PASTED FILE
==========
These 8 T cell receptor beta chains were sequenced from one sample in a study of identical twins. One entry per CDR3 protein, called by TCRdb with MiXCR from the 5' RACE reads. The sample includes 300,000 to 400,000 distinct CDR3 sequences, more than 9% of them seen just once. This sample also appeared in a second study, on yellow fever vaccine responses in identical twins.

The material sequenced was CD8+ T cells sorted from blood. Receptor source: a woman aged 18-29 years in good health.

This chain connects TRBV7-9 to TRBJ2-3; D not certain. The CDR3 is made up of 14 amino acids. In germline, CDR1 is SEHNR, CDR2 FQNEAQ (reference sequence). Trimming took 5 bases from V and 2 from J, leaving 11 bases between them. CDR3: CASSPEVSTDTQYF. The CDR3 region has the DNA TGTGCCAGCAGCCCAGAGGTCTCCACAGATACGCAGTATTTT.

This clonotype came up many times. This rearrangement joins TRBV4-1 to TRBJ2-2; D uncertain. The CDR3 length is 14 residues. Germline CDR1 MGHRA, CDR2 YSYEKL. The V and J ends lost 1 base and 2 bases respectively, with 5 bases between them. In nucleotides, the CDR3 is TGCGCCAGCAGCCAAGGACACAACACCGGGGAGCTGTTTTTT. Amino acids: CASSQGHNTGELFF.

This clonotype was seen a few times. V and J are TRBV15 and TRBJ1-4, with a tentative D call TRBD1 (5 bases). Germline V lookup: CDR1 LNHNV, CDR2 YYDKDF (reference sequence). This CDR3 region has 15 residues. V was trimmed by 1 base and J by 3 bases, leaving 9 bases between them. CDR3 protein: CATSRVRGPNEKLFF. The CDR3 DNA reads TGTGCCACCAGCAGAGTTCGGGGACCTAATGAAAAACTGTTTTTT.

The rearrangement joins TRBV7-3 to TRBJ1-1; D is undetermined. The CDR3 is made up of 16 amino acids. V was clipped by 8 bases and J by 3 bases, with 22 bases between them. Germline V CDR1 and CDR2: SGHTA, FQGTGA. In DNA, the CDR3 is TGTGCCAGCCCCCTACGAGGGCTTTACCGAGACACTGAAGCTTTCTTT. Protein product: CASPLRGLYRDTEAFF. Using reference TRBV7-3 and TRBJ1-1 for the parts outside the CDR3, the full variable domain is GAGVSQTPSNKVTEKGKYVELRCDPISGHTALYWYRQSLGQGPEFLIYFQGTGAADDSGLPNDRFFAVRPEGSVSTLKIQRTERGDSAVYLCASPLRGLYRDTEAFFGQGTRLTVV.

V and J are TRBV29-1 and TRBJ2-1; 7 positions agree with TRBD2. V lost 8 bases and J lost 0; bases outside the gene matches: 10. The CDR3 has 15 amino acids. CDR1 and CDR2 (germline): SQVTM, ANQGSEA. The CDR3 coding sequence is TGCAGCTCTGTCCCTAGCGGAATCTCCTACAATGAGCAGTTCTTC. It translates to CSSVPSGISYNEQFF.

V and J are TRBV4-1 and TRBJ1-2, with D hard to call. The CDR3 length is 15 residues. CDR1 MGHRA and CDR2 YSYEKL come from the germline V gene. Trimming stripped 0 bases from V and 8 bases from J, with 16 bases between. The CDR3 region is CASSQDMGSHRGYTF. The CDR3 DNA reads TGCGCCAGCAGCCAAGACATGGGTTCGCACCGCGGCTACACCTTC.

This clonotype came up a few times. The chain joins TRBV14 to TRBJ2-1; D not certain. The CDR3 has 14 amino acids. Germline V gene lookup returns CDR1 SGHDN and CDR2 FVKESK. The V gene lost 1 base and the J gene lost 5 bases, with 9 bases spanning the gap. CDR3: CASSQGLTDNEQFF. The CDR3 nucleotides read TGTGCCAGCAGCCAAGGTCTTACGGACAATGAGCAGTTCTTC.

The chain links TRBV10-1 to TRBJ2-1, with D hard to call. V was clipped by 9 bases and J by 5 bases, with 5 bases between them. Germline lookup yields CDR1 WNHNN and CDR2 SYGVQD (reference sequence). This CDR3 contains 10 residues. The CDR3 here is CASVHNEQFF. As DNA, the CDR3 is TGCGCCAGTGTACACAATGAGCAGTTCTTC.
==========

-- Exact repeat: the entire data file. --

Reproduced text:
These 8 T cell receptor beta chains were sequenced from one sample in a study of identical twins. One entry per CDR3 protein, called by TCRdb with MiXCR from the 5' RACE reads. The sample includes 300,000 to 400,000 distinct CDR3 sequences, more than 9% of them seen just once. This sample also appeared in a second study, on yellow fever vaccine responses in identical twins.

The material sequenced was CD8+ T cells sorted from blood. Receptor source: a woman aged 18-29 years in good health.

This chain connects TRBV7-9 to TRBJ2-3; D not certain. The CDR3 is made up of 14 amino acids. In germline, CDR1 is SEHNR, CDR2 FQNEAQ (reference sequence). Trimming took 5 bases from V and 2 from J, leaving 11 bases between them. CDR3: CASSPEVSTDTQYF. The CDR3 region has the DNA TGTGCCAGCAGCCCAGAGGTCTCCACAGATACGCAGTATTTT.

This clonotype came up many times. This rearrangement joins TRBV4-1 to TRBJ2-2; D uncertain. The CDR3 length is 14 residues. Germline CDR1 MGHRA, CDR2 YSYEKL. The V and J ends lost 1 base and 2 bases respectively, with 5 bases between them. In nucleotides, the CDR3 is TGCGCCAGCAGCCAAGGACACAACACCGGGGAGCTGTTTTTT. Amino acids: CASSQGHNTGELFF.

This clonotype was seen a few times. V and J are TRBV15 and TRBJ1-4, with a tentative D call TRBD1 (5 bases). Germline V lookup: CDR1 LNHNV, CDR2 YYDKDF (reference sequence). This CDR3 region has 15 residues. V was trimmed by 1 base and J by 3 bases, leaving 9 bases between them. CDR3 protein: CATSRVRGPNEKLFF. The CDR3 DNA reads TGTGCCACCAGCAGAGTTCGGGGACCTAATGAAAAACTGTTTTTT.

The rearrangement joins TRBV7-3 to TRBJ1-1; D is undetermined. The CDR3 is made up of 16 amino acids. V was clipped by 8 bases and J by 3 bases, with 22 bases between them. Germline V CDR1 and CDR2: SGHTA, FQGTGA. In DNA, the CDR3 is TGTGCCAGCCCCCTACGAGGGCTTTACCGAGACACTGAAGCTTTCTTT. Protein product: CASPLRGLYRDTEAFF. Using reference TRBV7-3 and TRBJ1-1 for the parts outside the CDR3, the full variable domain is GAGVSQTPSNKVTEKGKYVELRCDPISGHTALYWYRQSLGQGPEFLIYFQGTGAADDSGLPNDRFFAVRPEGSVSTLKIQRTERGDSAVYLCASPLRGLYRDTEAFFGQGTRLTVV.

V and J are TRBV29-1 and TRBJ2-1; 7 positions agree with TRBD2. V lost 8 bases and J lost 0; bases outside the gene matches: 10. The CDR3 has 15 amino acids. CDR1 and CDR2 (germline): SQVTM, ANQGSEA. The CDR3 coding sequence is TGCAGCTCTGTCCCTAGCGGAATCTCCTACAATGAGCAGTTCTTC. It translates to CSSVPSGISYNEQFF.

V and J are TRBV4-1 and TRBJ1-2, with D hard to call. The CDR3 length is 15 residues. CDR1 MGHRA and CDR2 YSYEKL come from the germline V gene. Trimming stripped 0 bases from V and 8 bases from J, with 16 bases between. The CDR3 region is CASSQDMGSHRGYTF. The CDR3 DNA reads TGCGCCAGCAGCCAAGACATGGGTTCGCACCGCGGCTACACCTTC.

This clonotype came up a few times. The chain joins TRBV14 to TRBJ2-1; D not certain. The CDR3 has 14 amino acids. Germline V gene lookup returns CDR1 SGHDN and CDR2 FVKESK. The V gene lost 1 base and the J gene lost 5 bases, with 9 bases spanning the gap. CDR3: CASSQGLTDNEQFF. The CDR3 nucleotides read TGTGCCAGCAGCCAAGGTCTTACGGACAATGAGCAGTTCTTC.

The chain links TRBV10-1 to TRBJ2-1, with D hard to call. V was clipped by 9 bases and J by 5 bases, with 5 bases between them. Germline lookup yields CDR1 WNHNN and CDR2 SYGVQD (reference sequence). This CDR3 contains 10 residues. The CDR3 here is CASVHNEQFF. As DNA, the CDR3 is TGCGCCAGTGTACACAATGAGCAGTTCTTC.